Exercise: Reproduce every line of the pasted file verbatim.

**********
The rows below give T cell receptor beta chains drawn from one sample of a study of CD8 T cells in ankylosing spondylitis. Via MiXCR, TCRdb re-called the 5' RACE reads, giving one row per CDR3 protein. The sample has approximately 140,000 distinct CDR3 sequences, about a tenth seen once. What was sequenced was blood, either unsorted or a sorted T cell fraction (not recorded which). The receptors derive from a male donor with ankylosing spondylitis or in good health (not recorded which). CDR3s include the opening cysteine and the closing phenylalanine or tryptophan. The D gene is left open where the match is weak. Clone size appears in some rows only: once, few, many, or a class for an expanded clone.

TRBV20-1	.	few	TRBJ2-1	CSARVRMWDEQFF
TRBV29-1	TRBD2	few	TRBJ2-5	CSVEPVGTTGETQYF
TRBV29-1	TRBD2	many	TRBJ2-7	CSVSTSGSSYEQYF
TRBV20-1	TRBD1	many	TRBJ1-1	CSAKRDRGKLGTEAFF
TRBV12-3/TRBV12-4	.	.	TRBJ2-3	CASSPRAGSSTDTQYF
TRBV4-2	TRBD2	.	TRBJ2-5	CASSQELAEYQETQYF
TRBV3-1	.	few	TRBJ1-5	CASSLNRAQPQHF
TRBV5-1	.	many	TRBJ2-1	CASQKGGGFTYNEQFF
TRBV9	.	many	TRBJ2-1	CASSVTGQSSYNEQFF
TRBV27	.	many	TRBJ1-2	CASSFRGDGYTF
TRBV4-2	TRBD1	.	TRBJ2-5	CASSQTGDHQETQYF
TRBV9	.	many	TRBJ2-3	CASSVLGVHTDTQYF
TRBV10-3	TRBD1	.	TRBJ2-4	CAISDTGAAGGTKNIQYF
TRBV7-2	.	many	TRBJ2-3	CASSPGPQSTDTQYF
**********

The rows below give T cell receptor beta chains drawn from one sample of a study of CD8 T cells in ankylosing spondylitis. Via MiXCR, TCRdb re-called the 5' RACE reads, giving one row per CDR3 protein. The sample has approximately 140,000 distinct CDR3 sequences, about a tenth seen once. What was sequenced was blood, either unsorted or a sorted T cell fraction (not recorded which). The receptors derive from a male donor with ankylosing spondylitis or in good health (not recorded which). CDR3s include the opening cysteine and the closing phenylalanine or tryptophan. The D gene is left open where the match is weak. Clone size appears in some rows only: once, few, many, or a class for an expanded clone.

TRBV20-1	.	few	TRBJ2-1	CSARVRMWDEQFF
TRBV29-1	TRBD2	few	TRBJ2-5	CSVEPVGTTGETQYF
TRBV29-1	TRBD2	many	TRBJ2-7	CSVSTSGSSYEQYF
TRBV20-1	TRBD1	many	TRBJ1-1	CSAKRDRGKLGTEAFF
TRBV12-3/TRBV12-4	.	.	TRBJ2-3	CASSPRAGSSTDTQYF
TRBV4-2	TRBD2	.	TRBJ2-5	CASSQELAEYQETQYF
TRBV3-1	.	few	TRBJ1-5	CASSLNRAQPQHF
TRBV5-1	.	many	TRBJ2-1	CASQKGGGFTYNEQFF
TRBV9	.	many	TRBJ2-1	CASSVTGQSSYNEQFF
TRBV27	.	many	TRBJ1-2	CASSFRGDGYTF
TRBV4-2	TRBD1	.	TRBJ2-5	CASSQTGDHQETQYF
TRBV9	.	many	TRBJ2-3	CASSVLGVHTDTQYF
TRBV10-3	TRBD1	.	TRBJ2-4	CAISDTGAAGGTKNIQYF
TRBV7-2	.	many	TRBJ2-3	CASSPGPQSTDTQYF